*** DEBUG START ***
*** DEBUG END ***

Blessing London’s river

06 February 2015

THESE days, the Thames is tamed by its Barrier. Its tides rise and fall obediently, and the floodwaters are kept at bay by that magnificent piece of engineering at Greenwich. It was not always so, and, if global warming goes on and the North Sea rises further, even the Barrier might not be able to contain it.

Meanwhile, the river is a living presence through the city: it is the reason that London is where it is, and the means of pleasure and profit for many; but it is not without its menace, and can be a fatal temptation to the despairing. So, each year, it receives the Church's blessing.

After a choral eucharist in Southwark Cathedral, the clergy and congregation process on to London Bridge, the most ancient of the Thames crossings, to meet their counterparts from St Magnus the Martyr, in the City, and join together at the point where the boundaries of the Southwark and London dioceses meet.

The prayer of blessing was said together by the Bishop at Lambeth, the Rt Revd Nigel Stock (above, right), and the former Bishop of Gibraltar in Europe, Dr Geoffrey Rowell, now an Assistant Bishop in the Chichester diocese. A cross was then thrown from the bridge into the river, as a sign of the two churches' prayer and concern for the river, for those who work on it, and for all those to whom it is important.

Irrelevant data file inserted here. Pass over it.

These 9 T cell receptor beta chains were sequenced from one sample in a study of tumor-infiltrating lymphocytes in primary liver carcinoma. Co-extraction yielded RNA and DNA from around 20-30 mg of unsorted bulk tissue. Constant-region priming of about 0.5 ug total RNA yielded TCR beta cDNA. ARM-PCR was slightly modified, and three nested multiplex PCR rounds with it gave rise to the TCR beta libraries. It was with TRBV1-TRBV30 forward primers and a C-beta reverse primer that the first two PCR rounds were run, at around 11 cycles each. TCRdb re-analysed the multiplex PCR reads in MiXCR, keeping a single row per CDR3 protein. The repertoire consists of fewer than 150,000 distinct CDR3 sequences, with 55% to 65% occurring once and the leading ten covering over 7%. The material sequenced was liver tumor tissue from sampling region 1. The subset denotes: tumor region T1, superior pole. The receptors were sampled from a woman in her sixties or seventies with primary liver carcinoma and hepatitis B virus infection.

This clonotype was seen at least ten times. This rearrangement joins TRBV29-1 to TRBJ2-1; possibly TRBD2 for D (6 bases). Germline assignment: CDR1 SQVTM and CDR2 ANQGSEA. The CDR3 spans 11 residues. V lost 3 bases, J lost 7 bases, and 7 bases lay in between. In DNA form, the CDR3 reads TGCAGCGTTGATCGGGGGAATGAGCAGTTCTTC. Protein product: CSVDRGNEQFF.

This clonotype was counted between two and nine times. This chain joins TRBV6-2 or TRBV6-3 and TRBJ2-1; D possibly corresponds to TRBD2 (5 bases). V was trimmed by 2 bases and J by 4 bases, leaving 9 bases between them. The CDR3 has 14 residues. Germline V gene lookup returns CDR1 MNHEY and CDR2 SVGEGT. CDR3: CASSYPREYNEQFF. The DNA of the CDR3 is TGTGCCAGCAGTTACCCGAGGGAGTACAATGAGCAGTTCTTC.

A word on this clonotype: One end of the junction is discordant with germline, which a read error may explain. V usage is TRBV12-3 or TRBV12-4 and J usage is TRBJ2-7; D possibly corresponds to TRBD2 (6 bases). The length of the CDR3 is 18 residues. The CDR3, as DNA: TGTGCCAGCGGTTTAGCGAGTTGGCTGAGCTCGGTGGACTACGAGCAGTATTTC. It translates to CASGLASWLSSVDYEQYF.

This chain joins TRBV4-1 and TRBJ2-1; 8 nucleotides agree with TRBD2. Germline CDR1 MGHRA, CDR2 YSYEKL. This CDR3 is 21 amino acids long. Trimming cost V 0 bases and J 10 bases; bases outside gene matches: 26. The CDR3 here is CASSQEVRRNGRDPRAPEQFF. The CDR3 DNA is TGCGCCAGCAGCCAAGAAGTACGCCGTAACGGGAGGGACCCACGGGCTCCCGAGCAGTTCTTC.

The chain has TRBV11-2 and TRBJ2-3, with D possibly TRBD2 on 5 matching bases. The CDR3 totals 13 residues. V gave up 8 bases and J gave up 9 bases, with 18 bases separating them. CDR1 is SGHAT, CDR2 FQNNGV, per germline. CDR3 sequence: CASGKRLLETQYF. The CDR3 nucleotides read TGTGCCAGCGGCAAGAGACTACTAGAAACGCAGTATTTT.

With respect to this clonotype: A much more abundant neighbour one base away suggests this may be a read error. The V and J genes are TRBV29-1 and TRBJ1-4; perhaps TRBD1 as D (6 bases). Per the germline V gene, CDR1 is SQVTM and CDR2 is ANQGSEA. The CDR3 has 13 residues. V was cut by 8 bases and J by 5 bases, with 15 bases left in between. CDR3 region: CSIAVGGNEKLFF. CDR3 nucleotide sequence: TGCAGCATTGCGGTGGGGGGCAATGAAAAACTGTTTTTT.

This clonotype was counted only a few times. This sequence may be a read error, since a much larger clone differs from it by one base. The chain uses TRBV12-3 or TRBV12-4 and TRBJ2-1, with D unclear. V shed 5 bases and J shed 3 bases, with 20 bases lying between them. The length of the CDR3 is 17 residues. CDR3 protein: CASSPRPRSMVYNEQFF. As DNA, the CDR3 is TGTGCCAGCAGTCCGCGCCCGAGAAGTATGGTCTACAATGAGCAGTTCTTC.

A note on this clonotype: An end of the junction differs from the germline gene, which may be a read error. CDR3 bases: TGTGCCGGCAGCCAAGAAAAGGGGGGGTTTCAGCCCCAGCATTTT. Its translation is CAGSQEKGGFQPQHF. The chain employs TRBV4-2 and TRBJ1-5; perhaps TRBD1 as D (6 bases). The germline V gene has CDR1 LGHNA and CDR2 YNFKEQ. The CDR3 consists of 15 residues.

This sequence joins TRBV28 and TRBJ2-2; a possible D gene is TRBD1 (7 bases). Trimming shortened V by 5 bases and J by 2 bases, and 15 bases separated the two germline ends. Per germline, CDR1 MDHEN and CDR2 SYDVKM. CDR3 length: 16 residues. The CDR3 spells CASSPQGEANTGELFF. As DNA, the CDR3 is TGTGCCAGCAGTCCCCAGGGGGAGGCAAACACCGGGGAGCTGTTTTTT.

The ceremony was watched from the river by the crew of the RNLI lifeboat based at Tower Lifeboat Station, which was established after the inquiry into the collision between the pleasure cruiser The Marchioness and the dredger Bowbelle in 1989, when many young lives were lost. The memorial to the 51 victims is in Southwark Cathedral.

Train-a-Priest Fund 2021 Appeal

Please consider a donation to TAP Africa this Lent. Every penny you can give goes to ordinands in Africa who face financial difficulty, to support them as they complete their training. 

Donate online

Read more about this year's appeal

Welcome to the Church Times

​To explore the Church Times website fully, please sign in or subscribe.

Non-subscribers can read four articles for free each month. (You will need to register.)